And so made significant . . .

around the world, and through the centuries

15 September

John Thomlinson,

‘Two men endeavoured to ravish a woman. Uncle took notice of it in his sermon, it had no less punishment assigned by our law than death, this startled the audience.’

In search of a rich wife


Francis Rawdon-Hastings,

‘Went, as soon as it was light, to the fort, in order to inspect the works and to enable myself to judge of the system of exterior fortification proposed for the black town. The drawings had been shown to me the day before by Major-General Trapaud, the chief engineer. Fort St. George is a very respectable fortress, such as ought to sustain a long siege could a regular army sit down before it. Everything was in excellent condition. The water in the tanks, of which there is six months’ supply for 10,000 men, is remarkably transparent and sweet, though it is said to have been in the tanks above thirty years. This resource is necessary, lest an enemy should discover and cut off the pipes by which water is brought to the Port from a considerable distance.

At eleven I received the visit of the Nawab, who came in great state, and dressed out with a profusion of jewels. I met him at the door, and, on his stepping from his carriage, embraced him, according to the etiquette, four times, giving three embraces to each of the three sons and the nephew whom he introduced to me. I led him upstairs, our arms being over each other’s shoulders, while I gave my left arm to the eldest son.’

Meeting lionesses


Nassau William Senior,
lawyer and economist

‘The Muckross Hotel is ill-situated. The woods of Mr. Herbert’s beautiful place, Muckross Abbey, cut off the view of the lakes. [. . .] We dined with Mr. Herbert. I spoke of the waste state of the greater part of the land between Tarbert and Killarney.

“It is much worse than waste,” said Mr. Herbert. “All that man has done there is mischief. Much of the land which you saw yesterday is good land. Ragweed, indeed, does not flourish on any other. But in order to make it worth cultivating, the first thing to be done is to level the innumerable mounds with which the misdirected industry of its occupiers has intersected it; and the next is to relieve it from the exhaustion to which the alternation of oats and potatoes, and the permanence of weeds, unaccompanied by manure, have reduced it.”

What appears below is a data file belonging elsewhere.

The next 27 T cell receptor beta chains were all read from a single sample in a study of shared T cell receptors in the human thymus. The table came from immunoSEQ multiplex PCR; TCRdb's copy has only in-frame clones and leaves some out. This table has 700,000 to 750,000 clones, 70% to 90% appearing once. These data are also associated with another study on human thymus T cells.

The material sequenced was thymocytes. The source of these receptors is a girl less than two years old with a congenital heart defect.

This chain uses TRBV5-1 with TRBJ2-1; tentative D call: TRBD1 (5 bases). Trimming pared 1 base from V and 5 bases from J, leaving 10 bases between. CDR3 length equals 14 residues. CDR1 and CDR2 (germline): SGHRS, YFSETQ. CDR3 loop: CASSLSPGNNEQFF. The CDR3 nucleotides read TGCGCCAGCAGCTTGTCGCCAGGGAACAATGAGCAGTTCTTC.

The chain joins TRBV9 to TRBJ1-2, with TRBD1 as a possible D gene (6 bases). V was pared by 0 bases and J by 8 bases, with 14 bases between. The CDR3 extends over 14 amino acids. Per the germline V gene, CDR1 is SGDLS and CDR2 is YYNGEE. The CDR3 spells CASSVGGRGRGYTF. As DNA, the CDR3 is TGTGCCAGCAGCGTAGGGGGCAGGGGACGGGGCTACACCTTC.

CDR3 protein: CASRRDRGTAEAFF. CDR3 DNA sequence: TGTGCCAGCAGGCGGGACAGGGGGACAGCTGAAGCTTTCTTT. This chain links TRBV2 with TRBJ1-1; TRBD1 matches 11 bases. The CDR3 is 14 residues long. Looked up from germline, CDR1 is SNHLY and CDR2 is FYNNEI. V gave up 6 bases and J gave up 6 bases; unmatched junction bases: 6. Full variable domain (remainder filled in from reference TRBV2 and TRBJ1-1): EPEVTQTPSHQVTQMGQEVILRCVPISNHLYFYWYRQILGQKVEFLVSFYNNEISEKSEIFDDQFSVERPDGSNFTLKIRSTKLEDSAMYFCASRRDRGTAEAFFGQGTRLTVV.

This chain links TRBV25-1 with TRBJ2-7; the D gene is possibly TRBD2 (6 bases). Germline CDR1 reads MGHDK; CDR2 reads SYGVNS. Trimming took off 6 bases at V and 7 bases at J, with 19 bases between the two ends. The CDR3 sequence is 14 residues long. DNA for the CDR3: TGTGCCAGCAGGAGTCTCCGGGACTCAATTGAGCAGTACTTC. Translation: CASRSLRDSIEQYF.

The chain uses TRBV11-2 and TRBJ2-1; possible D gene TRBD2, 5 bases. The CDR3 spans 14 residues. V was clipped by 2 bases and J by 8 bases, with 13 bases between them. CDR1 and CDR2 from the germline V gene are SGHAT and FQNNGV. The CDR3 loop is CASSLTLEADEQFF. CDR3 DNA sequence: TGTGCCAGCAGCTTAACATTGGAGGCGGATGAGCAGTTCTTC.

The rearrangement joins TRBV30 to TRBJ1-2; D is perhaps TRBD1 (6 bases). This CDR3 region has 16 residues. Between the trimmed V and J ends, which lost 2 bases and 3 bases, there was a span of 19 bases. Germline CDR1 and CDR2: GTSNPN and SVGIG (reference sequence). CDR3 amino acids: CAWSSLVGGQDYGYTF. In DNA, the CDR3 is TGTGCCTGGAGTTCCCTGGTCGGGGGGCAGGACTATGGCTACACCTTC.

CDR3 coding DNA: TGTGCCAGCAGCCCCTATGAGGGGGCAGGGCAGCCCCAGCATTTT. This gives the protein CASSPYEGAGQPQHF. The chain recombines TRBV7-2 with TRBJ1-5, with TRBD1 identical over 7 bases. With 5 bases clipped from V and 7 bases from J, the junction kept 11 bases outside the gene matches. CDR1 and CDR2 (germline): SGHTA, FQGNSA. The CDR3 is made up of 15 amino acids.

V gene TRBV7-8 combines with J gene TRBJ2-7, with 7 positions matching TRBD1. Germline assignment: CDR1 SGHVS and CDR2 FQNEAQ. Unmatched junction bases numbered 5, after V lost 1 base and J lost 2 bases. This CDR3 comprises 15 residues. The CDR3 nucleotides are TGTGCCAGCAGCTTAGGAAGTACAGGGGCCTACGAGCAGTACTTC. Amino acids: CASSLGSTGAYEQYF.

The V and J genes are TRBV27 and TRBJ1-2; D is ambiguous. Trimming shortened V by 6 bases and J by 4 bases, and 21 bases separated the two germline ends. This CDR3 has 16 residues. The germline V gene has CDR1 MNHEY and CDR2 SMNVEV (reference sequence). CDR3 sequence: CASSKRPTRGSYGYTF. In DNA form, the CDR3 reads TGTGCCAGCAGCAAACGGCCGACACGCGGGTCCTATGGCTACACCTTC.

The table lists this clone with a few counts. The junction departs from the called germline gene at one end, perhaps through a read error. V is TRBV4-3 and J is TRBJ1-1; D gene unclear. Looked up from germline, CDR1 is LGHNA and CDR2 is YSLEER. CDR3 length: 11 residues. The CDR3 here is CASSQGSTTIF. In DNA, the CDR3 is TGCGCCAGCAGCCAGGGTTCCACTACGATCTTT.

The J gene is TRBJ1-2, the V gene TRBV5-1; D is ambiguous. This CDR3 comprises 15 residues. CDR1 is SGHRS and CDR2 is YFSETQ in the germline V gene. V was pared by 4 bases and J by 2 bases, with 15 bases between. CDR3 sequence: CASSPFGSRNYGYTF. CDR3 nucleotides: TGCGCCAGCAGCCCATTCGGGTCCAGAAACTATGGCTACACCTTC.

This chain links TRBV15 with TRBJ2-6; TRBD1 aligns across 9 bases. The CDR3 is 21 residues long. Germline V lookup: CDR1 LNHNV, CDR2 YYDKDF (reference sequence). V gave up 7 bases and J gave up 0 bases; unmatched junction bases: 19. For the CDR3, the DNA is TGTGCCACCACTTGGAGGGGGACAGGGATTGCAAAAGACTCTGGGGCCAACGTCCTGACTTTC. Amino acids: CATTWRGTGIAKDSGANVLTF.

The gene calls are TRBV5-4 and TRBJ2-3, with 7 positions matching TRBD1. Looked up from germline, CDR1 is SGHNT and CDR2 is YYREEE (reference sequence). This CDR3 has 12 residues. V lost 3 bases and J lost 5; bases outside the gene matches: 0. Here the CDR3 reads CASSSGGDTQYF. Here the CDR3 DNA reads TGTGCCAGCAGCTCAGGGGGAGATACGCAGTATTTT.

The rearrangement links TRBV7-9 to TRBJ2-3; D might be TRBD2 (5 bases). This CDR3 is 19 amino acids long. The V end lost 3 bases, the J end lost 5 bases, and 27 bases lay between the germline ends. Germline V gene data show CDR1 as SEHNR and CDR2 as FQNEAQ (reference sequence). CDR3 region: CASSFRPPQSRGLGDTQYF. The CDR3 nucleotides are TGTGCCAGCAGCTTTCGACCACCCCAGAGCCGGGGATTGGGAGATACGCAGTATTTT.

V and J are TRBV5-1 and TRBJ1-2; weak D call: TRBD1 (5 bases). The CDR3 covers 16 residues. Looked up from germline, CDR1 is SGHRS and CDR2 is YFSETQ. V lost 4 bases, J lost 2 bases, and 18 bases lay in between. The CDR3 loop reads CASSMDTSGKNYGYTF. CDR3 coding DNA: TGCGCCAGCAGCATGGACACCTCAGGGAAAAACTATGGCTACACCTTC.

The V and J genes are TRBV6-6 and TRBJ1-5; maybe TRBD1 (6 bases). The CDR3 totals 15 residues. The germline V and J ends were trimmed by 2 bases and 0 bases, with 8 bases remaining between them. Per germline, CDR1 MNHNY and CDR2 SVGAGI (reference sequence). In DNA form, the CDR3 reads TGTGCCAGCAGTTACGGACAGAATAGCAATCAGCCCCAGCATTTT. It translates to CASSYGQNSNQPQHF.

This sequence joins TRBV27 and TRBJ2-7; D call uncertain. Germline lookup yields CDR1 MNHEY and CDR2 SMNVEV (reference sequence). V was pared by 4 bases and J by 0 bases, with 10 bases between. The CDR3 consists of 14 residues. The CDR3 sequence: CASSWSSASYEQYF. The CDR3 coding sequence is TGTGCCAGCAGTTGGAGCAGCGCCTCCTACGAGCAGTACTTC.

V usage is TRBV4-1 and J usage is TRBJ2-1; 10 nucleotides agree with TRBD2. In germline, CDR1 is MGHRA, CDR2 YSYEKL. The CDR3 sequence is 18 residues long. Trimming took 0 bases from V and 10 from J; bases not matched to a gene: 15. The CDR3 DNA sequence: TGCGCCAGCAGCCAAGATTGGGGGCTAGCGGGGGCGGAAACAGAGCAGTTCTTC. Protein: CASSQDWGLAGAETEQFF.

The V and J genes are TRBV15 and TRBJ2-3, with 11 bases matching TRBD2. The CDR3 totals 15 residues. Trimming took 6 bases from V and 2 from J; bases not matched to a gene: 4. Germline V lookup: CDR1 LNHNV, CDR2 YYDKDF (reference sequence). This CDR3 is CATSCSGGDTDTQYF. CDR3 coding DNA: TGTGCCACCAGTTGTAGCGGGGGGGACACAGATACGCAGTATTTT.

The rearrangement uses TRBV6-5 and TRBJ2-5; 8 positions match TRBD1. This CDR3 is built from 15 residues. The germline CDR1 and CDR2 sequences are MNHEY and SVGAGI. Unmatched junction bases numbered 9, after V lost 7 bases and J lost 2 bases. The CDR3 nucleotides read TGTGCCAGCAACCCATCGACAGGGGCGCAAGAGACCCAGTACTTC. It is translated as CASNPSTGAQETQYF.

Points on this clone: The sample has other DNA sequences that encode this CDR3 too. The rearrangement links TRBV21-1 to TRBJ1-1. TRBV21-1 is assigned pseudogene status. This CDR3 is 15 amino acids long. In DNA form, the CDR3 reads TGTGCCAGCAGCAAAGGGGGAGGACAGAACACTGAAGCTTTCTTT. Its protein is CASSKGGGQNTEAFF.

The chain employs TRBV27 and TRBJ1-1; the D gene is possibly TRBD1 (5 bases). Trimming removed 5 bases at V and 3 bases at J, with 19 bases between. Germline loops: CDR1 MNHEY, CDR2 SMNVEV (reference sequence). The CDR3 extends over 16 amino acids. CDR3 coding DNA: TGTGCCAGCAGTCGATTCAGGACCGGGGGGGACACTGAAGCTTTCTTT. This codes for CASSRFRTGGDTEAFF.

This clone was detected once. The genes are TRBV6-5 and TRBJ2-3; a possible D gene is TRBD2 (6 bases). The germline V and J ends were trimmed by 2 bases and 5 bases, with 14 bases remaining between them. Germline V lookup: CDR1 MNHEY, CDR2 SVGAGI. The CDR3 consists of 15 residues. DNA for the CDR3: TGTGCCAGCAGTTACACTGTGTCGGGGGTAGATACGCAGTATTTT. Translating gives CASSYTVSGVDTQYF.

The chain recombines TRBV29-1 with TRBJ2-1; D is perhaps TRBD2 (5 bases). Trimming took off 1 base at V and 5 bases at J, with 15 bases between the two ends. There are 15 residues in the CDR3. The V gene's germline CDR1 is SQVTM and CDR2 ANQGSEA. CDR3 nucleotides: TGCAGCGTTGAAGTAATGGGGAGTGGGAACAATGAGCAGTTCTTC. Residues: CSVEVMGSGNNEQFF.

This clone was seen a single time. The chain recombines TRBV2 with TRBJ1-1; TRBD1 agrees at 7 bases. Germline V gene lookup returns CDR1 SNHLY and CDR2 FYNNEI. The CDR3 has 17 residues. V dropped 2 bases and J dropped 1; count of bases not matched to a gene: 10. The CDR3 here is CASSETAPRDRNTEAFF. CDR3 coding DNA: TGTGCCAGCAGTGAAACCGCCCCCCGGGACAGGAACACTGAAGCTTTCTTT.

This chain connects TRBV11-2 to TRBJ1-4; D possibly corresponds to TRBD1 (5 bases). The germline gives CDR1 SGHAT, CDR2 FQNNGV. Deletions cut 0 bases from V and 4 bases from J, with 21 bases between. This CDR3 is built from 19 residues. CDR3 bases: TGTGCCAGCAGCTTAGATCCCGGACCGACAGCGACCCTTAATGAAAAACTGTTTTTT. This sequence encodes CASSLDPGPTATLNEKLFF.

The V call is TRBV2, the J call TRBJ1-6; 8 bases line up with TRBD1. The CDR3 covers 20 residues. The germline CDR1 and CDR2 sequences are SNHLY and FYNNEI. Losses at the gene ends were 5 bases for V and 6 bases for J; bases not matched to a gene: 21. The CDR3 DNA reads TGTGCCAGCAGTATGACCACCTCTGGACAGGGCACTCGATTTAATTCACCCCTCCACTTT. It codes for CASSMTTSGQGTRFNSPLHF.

We talked of the squalid appearance of Killarney its ragged half-starved population, and ruinous houses. I said that it reminded me of Fondi or Itri, or the other desolate dilapidated towns between Gaeta and Rome. He thought that I did injustice to Fondi. Wretched as it is, it seemed to him less wretched than Killarney.

“To what,” I said, “do you attribute the peculiar misery of Killarney?”

“I do not think,” answered Mr. Herbert, “that it is peculiarly miserable for an agricultural town in the South of Ireland without trade or manufactures. The deserted houses are the results of death or emigration. The half-starved and quarter-clothed loungers about the streets are attracted thither from the neighbouring country by the hope of casual employment from visitors. What may be called the middle classes - that is, those above the labourers and cottiers - spent the greater part of their little capital during the famine, the successive potato failures have diminished what remained, and the low prices of agricultural produce prevent their recovering their losses.

I will give you a proof of the poverty of this neighbourhood. Kerry and Clare are both bare of wood: the people at Listowel are forced to go fifteen miles off - to Tarbert, or to Tralee - to get even handles for their flails. I was able, therefore, before the famine to sell the thinnings of my woods for rather more than 1,000l a year. Now they do not pay for the cutting.” ’

Senior’s conversations


Joseph Goebbels,

‘I am shaking with excitement. The first election results. Fantastic. Jubilation everywhere, an incredible success. It’s stunning. The bourgeois parties have been smashed. So far we have 103 seats. That’s a tenfold increase. I would never have expected it. The mood of enthusiasm reminds me of 1914, when war broke out. Things will get pretty hot in the months ahead. The Communists did well, but we are the second-largest party.’

We can conquer the world


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And so made significant . . .
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